My favorite form is the short story. So why have I published only four story collections and nine novels? Perhaps because I’m too curious about characters’ back stories and their futures, so I keep writing and the piece grows.
“Bread and Salt” started out as a short story. I was caught up with two complex people, Caroline and Anouar. I always begin writing with questions. In this case I wanted to think about the difference between glancing appearance and reality. I wanted to explore Caroline and Anouar’s identities as travelers and their distinct experiences with colonialism. And given all this, the story had to take place on three continents. It’s hard to write briefly about places I love, like Paris and parts of Tunisia. So, the more I wrote, the more questions I considered, and the longer the story became. I believe stories find their own shape. In this case, the narrative became a novella.
“Bread and Salt,” is a love story about a North American woman and a North African man that takes place over a period of almost 30 years. The novella is set in Tunisia, Paris, and Boston. What were the challenges of taking your characters through such an expansive time period and geography in only 42 pages?
I don’t set stories in places I don’t know. But “knowing” and “knowing enough” to fully evoke a place are two different things. The more I wrote about Tunisia (where I did a Fulbright in 2004) and Paris (a place where I’ve worked and visited since my early 20s), the more details I needed to include. Since the novella takes place over a number of years, I had to remember, imagine, research these places during different decades. The novella took about ten years to write.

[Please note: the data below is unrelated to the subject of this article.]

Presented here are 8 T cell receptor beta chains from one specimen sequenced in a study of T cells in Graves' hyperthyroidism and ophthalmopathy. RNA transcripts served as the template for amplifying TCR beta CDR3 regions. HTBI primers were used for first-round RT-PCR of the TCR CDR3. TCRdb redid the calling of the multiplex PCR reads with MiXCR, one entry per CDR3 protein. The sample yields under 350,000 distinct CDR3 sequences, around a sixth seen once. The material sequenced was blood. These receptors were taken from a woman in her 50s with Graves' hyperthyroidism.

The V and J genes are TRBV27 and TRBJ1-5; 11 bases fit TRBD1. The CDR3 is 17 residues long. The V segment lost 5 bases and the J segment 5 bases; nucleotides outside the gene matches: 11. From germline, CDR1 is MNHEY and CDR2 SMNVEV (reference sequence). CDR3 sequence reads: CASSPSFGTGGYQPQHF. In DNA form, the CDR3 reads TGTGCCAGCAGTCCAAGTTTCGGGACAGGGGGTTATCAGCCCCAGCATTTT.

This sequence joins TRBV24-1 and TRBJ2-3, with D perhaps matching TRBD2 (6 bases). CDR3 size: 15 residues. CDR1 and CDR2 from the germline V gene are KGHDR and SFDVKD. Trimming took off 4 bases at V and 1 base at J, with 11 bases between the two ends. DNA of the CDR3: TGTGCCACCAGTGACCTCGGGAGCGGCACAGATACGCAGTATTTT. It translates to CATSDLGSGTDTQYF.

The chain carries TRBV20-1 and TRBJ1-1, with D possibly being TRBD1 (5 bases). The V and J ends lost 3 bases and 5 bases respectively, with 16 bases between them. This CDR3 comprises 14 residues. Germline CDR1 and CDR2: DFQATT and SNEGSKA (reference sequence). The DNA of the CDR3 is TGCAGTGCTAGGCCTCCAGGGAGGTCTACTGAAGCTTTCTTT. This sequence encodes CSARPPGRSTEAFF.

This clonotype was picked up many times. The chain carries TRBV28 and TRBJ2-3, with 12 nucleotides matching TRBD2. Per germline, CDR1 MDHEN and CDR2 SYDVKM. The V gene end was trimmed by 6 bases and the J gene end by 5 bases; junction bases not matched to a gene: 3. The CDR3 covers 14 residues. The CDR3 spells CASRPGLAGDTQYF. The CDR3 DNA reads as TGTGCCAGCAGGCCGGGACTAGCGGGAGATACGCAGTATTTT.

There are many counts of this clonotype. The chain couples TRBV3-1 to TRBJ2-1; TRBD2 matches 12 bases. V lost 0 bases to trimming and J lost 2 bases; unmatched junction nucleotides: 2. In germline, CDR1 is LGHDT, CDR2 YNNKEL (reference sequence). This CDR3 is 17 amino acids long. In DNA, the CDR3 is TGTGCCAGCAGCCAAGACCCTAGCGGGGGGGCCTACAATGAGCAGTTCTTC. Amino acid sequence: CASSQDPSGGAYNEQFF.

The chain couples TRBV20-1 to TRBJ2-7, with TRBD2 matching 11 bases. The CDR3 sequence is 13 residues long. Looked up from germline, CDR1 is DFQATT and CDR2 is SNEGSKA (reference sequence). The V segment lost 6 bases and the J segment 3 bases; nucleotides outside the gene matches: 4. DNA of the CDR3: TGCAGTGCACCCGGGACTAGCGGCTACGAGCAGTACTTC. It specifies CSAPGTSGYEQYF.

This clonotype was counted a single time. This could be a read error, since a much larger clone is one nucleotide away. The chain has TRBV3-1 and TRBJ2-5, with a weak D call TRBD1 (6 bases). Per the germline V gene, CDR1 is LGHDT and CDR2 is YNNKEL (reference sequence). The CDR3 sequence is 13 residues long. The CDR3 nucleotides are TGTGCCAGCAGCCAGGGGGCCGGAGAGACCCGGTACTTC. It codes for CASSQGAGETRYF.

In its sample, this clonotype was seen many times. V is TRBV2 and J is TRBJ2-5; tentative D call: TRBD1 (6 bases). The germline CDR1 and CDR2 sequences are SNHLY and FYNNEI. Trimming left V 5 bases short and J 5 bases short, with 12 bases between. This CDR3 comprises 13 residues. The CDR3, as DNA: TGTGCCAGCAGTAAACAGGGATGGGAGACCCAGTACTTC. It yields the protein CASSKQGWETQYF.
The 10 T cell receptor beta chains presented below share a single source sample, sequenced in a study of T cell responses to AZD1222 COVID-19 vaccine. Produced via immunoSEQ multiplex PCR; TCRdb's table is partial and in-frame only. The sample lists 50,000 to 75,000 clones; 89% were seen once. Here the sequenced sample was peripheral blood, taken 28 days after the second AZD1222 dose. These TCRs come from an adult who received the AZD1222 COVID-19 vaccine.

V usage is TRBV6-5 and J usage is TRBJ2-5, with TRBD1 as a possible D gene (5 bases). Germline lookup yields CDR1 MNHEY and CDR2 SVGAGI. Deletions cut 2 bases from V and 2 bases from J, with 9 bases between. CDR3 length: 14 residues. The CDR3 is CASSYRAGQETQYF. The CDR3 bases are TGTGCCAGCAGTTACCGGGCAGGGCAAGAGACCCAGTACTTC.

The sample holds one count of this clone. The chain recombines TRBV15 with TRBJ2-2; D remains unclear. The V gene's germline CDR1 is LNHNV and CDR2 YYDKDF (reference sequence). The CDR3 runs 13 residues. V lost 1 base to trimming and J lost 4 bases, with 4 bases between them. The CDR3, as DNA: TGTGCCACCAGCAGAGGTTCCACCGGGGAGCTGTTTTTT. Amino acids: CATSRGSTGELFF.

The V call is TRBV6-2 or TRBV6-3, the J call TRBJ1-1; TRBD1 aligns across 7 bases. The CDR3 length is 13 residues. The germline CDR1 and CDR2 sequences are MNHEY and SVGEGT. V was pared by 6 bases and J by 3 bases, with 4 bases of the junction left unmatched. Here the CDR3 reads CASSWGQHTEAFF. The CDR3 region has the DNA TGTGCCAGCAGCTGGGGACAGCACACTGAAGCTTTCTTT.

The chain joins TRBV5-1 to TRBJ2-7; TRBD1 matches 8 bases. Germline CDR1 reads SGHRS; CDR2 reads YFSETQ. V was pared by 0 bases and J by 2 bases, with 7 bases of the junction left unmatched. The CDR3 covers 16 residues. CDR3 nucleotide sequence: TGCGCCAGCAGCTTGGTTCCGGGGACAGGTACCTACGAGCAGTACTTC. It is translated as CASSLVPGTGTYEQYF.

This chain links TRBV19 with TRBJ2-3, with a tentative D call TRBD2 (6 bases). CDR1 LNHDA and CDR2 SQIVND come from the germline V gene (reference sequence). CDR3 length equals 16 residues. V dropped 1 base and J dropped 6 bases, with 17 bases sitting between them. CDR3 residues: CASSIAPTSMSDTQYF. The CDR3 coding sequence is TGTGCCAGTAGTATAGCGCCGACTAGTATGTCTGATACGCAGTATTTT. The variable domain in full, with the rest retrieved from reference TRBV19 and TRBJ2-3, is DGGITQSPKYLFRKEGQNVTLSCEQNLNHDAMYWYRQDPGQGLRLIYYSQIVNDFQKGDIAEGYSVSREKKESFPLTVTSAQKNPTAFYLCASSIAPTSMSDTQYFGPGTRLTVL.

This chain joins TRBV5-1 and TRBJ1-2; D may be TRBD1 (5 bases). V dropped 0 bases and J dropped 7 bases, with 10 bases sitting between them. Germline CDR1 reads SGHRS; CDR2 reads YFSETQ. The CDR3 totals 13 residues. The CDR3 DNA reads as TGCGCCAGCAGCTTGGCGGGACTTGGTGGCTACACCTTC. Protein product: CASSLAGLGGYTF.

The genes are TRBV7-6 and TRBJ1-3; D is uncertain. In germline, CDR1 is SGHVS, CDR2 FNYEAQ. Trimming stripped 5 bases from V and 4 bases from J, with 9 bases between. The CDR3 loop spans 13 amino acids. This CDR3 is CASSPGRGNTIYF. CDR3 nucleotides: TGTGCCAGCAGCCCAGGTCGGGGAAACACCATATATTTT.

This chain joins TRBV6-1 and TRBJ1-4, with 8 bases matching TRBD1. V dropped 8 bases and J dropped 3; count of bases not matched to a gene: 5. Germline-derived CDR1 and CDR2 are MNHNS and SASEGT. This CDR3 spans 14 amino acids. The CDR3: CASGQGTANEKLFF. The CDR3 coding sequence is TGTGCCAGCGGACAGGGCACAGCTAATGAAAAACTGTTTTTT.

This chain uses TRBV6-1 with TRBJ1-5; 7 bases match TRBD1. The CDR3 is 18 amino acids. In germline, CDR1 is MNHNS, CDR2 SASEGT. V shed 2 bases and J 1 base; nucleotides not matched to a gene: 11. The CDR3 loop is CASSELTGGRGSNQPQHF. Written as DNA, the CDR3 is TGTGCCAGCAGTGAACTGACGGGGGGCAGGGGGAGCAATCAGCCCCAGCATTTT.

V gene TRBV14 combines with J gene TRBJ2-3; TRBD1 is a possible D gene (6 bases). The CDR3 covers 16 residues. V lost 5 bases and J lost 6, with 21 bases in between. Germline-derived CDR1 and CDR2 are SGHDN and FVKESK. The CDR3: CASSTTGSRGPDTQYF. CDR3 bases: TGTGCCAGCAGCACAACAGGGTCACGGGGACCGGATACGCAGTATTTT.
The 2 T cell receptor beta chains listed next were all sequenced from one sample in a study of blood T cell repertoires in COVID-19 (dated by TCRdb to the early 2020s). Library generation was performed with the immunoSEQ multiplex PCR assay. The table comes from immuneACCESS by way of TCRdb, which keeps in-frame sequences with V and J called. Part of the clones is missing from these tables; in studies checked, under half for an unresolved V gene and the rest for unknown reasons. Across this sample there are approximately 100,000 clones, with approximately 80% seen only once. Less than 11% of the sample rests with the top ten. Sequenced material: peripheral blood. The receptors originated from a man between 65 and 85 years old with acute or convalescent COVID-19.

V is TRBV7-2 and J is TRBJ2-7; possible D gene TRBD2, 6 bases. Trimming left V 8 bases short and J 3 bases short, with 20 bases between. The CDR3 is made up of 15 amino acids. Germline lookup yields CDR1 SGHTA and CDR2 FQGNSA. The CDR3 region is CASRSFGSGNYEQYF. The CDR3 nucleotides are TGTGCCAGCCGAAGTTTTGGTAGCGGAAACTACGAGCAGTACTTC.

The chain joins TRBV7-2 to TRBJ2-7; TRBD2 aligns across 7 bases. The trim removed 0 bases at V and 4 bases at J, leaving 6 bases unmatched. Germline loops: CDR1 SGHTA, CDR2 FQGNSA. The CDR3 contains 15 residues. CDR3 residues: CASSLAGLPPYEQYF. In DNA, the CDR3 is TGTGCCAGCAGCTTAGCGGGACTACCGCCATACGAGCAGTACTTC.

What are a couple of your own favorite novellas, and why do you think they work well in that genre?
Just a couple? I’m a fan of Ordinary Love by Jane Smiley, Thea Astley’s Vanishing Points, Randall Kenan’s Let the Dead Bury Their Dead, Alexander Solzhenitsyn’s One Day in the Life of Ivan Denisovich, Michael Cunningham’s Specimen Days, and Cris Mazza’s Therapeutic. I imagine that each of these authors took a winding route similar to my own, one that posed more questions, demanded more answers and wound up taking them to the length of a novella.
One thing I love about the novella, and literature in general, is that it is a portable and, in some senses, more intimate medium than film or opera or theatre. We carry books with us into our most private rooms, dressed—or undressed—as we like.
I encourage my students to play with the novella as readers and writers. It might stimulate short story writers to discover what would happen if they gave themselves more space. The novelists might find it a useful exercise in distillation or excision. We see what the novella teaches us about other forms as well as discover whether it’s a form in which we want to write for a while.
Other posts of interest:
Getting the Most from Your Writing Workshop
How Not to Become a Literary Dropout
Putting Together a Book Manuscript
Does the Muse Have a Cell Phone?
Poetic Forms: Introduction, the Sonnet, the Sestina, the Ghazal, the Tanka, the Villanelle